7 Tips for Cold Outreach Success
Kristina Finseth — Aug 18, 2021
It’s a noisy environment out there. Everyone is talking about cold outreach best practices, and quite frankly, there are a ton of differing opinions.
The big thing is that you should test, test, test and find what works best for you, your business, and your target audience. At the end of the day, data never lies.
With that said, here are seven of my top tips for cold outreach success.
Don’t include a scheduling link in any of your cold emails to prospects or candidates. Scheduling links should be shared after interest in booking a call has been expressed, mainly as a way to ease or eliminate any back-and-forth on finding a day and time.
Here’s a great way to position a scheduling link once interest is there:
Hi Jenn, thanks for getting back to me. Does Tuesday at 1 or 1:30pm EST work for you? Alternatively, you can select a day/time that works better here: [insert scheduling link].
A lot of folks struggle with what content to use in a follow-up email after a first touch to a prospect or candidate. As a result, many people use the following words: “thoughts?” or “just checking in here” or “bumping this back up” or “did you get my last email?”
This type of follow-up doesn’t provide any value to the recipient and should be avoided. It’s what I like to call “unnecessary fluff.”
Instead try this type of follow-up message:
Do you follow LinkedIn’s talent blog? They recently shared this article about recruiting job postings exceeding software engineer job postings worldwide. Crazy, huh?
Thought I’d share in case it’s an interesting read to add to your list.
Also, if you’re up for it, I would still love to get some time scheduled for that intro chat. What do you think?
You’re adding value by sharing a 3rd party, reputable source of information as a “bump” to your original email. It serves the same purpose without spelling it out.
If you’re not following a multi-channel or omni channel approach to cold outreach, you’re leaving opportunity on the table. The strongest teams we’re working with here at Interseller are the ones leveraging email, phone, and social media channels for getting conversations going with prospects and candidates.
Even if you are really strong at one channel, try to take the time to brush up your skills in other channels to scoop up additional opportunities along the way. After all, different folks respond to different channels, am I right?
A good rule of thumb is to refresh your cadences or sequences every quarter or if/when you reach 500 contacts. This keeps your content and copy fresh and helps your overall deliverability.
It’s also the same reason we caution people from googling things like, “high performing recruiting email templates” or “high performing sales email templates” and just pulling a template off the web with little to zero changes.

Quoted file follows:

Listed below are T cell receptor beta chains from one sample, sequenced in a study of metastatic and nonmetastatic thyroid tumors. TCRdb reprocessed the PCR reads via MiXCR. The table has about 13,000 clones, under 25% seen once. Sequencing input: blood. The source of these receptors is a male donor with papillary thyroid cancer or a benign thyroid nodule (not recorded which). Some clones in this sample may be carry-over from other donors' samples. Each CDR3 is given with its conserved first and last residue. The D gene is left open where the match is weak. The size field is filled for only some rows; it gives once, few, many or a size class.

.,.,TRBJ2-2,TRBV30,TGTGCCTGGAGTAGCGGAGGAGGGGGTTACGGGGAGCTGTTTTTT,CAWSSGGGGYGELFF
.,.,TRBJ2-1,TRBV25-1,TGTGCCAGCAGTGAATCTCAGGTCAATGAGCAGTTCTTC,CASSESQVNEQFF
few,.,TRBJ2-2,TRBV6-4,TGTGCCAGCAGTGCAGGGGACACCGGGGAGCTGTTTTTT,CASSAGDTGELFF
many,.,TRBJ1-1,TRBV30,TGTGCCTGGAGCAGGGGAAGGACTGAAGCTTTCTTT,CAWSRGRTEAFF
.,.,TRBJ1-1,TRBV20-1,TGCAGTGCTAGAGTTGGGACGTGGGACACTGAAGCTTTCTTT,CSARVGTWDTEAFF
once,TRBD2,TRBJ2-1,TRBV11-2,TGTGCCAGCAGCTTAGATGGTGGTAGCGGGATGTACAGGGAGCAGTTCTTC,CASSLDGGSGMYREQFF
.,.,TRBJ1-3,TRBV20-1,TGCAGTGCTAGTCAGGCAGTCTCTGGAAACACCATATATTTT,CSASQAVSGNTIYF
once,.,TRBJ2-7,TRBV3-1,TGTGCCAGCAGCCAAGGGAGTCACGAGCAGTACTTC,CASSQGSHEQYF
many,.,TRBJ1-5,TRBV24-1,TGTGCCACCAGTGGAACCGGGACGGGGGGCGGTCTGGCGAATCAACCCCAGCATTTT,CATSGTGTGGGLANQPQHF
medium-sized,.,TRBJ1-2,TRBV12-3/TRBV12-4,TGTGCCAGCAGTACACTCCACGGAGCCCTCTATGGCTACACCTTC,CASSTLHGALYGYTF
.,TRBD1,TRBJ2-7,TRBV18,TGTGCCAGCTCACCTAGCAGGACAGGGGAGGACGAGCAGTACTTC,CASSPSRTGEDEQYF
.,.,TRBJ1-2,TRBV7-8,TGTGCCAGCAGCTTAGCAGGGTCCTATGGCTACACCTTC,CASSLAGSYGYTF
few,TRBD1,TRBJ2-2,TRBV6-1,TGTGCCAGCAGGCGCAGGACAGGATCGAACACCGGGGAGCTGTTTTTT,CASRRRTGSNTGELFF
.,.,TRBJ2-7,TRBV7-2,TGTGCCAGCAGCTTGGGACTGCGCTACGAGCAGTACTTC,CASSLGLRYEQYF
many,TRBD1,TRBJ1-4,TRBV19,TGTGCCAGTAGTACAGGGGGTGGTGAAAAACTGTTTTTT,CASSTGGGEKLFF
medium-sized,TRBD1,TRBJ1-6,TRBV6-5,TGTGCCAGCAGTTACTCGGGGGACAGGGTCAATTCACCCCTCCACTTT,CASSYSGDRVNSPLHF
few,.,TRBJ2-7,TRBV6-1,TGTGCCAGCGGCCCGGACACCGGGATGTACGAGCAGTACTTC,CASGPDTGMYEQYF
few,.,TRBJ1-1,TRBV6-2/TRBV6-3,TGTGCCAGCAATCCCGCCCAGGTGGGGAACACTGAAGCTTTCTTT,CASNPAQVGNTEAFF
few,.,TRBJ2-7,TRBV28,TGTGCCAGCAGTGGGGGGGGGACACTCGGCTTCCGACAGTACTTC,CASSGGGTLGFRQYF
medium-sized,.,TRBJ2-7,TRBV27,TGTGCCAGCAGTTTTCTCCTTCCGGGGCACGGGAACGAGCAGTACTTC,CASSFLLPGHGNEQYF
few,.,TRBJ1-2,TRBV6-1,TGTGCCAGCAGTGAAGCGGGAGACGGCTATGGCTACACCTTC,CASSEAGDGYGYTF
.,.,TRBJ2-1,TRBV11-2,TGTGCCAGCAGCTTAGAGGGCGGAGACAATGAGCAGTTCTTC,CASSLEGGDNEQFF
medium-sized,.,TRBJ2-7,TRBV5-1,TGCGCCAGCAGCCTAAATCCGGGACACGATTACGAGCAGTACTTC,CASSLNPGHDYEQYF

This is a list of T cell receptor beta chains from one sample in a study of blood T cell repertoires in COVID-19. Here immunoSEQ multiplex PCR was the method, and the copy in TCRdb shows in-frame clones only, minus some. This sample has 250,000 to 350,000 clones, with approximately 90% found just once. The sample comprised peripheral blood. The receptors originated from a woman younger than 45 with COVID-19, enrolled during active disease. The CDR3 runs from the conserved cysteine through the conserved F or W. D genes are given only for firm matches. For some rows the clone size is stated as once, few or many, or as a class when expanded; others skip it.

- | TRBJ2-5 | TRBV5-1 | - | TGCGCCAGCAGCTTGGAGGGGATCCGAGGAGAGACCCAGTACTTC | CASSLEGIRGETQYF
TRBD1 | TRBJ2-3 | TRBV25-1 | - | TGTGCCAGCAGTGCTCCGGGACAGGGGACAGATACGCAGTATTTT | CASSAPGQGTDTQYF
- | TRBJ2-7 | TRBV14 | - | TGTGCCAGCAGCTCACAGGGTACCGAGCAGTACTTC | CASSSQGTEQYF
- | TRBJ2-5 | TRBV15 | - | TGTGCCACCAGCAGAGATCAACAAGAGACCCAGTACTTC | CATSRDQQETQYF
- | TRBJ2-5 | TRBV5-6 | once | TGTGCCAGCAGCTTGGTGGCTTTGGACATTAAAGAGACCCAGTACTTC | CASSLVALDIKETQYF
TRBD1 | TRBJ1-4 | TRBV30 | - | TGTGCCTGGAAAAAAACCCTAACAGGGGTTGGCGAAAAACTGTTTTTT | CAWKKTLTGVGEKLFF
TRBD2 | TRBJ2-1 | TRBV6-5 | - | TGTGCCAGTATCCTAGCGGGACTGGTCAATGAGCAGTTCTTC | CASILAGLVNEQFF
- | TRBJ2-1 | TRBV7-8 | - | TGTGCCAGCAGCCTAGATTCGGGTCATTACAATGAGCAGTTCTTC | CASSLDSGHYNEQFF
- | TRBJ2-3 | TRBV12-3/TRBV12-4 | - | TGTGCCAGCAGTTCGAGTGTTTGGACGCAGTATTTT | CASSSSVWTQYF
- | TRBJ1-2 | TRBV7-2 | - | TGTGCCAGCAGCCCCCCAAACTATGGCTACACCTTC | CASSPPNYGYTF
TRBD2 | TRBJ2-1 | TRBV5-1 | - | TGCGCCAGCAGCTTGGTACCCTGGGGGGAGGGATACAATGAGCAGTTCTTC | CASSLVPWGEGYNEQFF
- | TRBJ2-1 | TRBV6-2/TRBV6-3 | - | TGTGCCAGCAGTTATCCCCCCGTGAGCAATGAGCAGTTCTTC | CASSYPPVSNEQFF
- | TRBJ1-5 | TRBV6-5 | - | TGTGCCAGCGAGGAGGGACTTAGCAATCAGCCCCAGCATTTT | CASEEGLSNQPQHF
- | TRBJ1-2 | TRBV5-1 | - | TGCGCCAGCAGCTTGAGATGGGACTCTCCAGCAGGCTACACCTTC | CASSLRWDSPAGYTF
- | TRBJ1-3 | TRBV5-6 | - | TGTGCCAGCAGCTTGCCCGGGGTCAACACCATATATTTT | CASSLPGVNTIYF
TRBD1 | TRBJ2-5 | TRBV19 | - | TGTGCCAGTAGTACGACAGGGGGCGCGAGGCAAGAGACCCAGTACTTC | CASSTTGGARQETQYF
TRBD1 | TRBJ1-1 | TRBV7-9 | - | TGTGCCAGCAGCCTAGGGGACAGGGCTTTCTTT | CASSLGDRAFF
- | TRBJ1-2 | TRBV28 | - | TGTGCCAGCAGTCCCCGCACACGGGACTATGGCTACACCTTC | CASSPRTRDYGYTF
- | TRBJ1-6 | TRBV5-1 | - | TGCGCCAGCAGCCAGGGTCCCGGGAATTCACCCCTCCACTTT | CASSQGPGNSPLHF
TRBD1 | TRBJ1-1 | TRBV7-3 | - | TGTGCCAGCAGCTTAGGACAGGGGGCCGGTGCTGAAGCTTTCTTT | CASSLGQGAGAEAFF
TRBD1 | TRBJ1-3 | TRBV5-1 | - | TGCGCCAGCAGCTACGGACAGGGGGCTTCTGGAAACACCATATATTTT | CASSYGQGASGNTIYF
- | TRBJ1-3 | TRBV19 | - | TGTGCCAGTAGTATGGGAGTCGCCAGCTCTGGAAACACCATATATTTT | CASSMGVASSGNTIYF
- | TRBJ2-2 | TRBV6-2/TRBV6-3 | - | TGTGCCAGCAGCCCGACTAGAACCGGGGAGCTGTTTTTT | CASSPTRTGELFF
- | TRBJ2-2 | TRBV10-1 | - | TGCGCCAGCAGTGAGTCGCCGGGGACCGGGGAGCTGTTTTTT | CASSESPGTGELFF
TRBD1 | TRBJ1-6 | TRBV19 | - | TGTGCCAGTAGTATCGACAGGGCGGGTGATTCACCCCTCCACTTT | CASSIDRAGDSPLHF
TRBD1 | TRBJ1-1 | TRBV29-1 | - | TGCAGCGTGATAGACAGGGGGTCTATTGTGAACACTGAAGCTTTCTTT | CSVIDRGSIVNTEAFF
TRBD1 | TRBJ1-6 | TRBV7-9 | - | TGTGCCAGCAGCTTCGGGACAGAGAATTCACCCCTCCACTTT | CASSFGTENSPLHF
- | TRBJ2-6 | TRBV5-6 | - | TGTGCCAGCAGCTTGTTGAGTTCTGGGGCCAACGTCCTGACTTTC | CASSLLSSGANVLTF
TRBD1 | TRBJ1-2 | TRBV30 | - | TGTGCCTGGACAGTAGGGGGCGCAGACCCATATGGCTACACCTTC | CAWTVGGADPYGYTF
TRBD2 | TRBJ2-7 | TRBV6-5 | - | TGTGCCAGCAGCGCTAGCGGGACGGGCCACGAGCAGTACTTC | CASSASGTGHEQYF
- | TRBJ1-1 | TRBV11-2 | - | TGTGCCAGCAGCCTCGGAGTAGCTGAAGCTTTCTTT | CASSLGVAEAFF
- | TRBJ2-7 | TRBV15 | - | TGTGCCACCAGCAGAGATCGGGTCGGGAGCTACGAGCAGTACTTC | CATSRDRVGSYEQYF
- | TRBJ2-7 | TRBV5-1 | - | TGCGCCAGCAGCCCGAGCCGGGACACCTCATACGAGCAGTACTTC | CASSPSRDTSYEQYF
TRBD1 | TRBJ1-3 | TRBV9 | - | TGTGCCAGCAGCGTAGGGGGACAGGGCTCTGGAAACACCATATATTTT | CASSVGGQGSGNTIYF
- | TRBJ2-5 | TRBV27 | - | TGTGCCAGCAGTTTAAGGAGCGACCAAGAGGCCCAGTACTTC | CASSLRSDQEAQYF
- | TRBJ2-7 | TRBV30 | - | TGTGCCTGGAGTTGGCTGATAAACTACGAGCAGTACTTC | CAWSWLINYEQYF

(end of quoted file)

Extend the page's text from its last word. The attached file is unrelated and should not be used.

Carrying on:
Chances are a lot of other people have tapped into the same templates, and you could already be hurting your chances of landing in the inbox from the get-go.
Piggy-backing off of deliverability, attachments are a great way to hurt your outreach from getting in front of the right people as well.
For one, you’re not even there yet. Meaning - you don’t have a relationship with your recipient, and they haven’t asked to see your case study or one-pager.
Second, if you must add an attachment, you’re better off reserving it for a 3rd or 4th email and sharing a hyperlink after adding it to Dropbox or Google Drive first.
I don’t know who came up with this as a good idea, but messaging every decision-maker or key contact from one of your target accounts isn’t going to get you the right kind of buzz. If anything, they are going to chat internally, figure out they all got the same email, and then you’re going to get domain blocked.
And guess what? It’s much harder to handle that objection and gain trust for a conversation in the future than if you took a more thoughtful, intentional approach.
What is a more thoughtful and intentional approach? Reach out to one contact at a time. Maybe it takes you 3 months and 5 contacts to book that big meeting with one of your tier one accounts, but that’s okay.
It doesn’t matter who you’re reaching out to (a CFO, CISO, or CMO, etc.) with your email. Everyone laughs, so using things like GIFs or self-deprecating humor can sometimes get the conversation going.
Will you maybe get a few people who don’t like your approach? Yes, but that’s with anything you do.
Here’s a final sequence email I like to use:
I’ve reached out a few times with no response, so I’m going to chalk it up to the fact that my timing is awful.
If I’ve got it all wrong and you feel like being a good Samaritan and cheering me up, you can ping me back.
Otherwise I’ll stop my outreach for now.
You can also use GIFs in LinkedIn messages if you’re using that channel as a way to reach out to your prospects and candidates.
These are just some of the hot tips I like to share when talking to audiences about cold outreach, but stay tuned for more in the future.